• Loved and Cared for His Own Mother – “and to the disciple, ‘Here is your mother.’ From that time on, this disciple took her into his home.” (John 19:27)

The Apostles understood that Jesus held widows and mothers in high regard, continuing to emphasize to church leaders how important they should be to the Church…

  • James emphasized the call to serve them – “Religion that God our Father accepts as pure and faultless is this: to look after orphans and widows in their distress…” (James 1:27)
  • Peter emphasized their role in evangelism – “He (Peter) took her by the hand and helped her to her feet. Then he called for the believers, especially the widows…” (Acts 9:41)
  • Paul emphasized our need to respect them – “Treat younger men as brothers, older women as mothers, and younger women as sisters, with absolute purity.” (1 Timothy 5:1-2)

The message from Jesus and His disciples is clear:  Each of us is to treat all women – old and young, inside or outside our churches – as we would treat our own mothers or sisters.  When Christians (who ARE the living, breathing personification of Church) encounter a widow or single mom, Jesus’ words should ring in our ears, “Here is your mother” (or “Here is your sister”).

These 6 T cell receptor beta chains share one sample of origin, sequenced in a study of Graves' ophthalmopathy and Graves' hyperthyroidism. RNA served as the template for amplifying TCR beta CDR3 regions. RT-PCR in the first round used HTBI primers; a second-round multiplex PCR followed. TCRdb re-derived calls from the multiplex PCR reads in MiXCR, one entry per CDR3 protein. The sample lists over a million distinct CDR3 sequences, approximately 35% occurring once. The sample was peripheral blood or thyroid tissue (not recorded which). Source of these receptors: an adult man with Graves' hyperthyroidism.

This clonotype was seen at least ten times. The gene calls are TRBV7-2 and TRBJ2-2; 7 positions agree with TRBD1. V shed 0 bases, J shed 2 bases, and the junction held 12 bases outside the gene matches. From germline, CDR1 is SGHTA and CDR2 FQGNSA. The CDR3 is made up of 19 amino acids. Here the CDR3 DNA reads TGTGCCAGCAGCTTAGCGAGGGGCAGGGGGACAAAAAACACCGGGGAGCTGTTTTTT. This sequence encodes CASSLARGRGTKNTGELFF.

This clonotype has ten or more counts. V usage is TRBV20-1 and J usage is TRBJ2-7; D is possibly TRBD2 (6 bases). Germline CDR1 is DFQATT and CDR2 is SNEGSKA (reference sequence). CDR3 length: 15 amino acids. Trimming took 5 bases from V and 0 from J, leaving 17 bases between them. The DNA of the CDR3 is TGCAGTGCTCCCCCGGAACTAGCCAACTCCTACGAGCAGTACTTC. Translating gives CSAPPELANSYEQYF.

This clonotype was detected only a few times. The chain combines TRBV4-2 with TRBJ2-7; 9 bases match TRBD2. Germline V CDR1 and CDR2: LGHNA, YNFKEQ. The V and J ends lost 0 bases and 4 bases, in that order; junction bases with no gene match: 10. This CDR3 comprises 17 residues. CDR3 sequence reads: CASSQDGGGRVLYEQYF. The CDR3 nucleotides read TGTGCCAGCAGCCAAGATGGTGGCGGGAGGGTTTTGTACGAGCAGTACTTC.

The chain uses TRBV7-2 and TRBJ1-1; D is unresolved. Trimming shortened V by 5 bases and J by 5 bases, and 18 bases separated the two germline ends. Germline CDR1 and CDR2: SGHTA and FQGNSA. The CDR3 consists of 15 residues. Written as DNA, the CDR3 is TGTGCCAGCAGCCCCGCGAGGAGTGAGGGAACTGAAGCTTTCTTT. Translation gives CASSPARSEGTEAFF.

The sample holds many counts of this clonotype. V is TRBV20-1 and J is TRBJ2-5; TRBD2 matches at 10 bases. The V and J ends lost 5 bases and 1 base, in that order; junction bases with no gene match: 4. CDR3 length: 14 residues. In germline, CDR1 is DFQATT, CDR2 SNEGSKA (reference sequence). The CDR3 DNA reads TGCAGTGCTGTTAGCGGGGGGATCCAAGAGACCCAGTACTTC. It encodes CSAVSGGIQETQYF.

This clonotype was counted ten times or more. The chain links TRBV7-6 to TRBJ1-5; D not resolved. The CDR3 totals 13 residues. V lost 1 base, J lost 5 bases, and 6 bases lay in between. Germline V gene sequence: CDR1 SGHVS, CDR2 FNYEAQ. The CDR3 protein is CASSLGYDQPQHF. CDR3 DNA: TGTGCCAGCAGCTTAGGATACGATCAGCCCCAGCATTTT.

What Should Your Church Be Doing?

1 Timothy 5 elaborates on the Church’s responsibilities: ”The church should take loving care of women whose husbands have died if they don’t have anyone else to help them.  But if they have children or grandchildren, these are the ones who should take the responsibility…  The church should care for widows who are poor and alone in the world if they are looking to God for his help and spending much time in prayer; but not if they are spending their time running around gossiping, seeking only pleasure and thus ruining their souls.  This should be your church rule so that the Christians will know and do what is right.  Let me remind you again that a widow’s relatives must take care of her and not leave this to the church to do. Then the church can spend its money for the care of widows who are all alone and have nowhere else to turn.” (1 Timothy 5:3-7, 16 – TLB)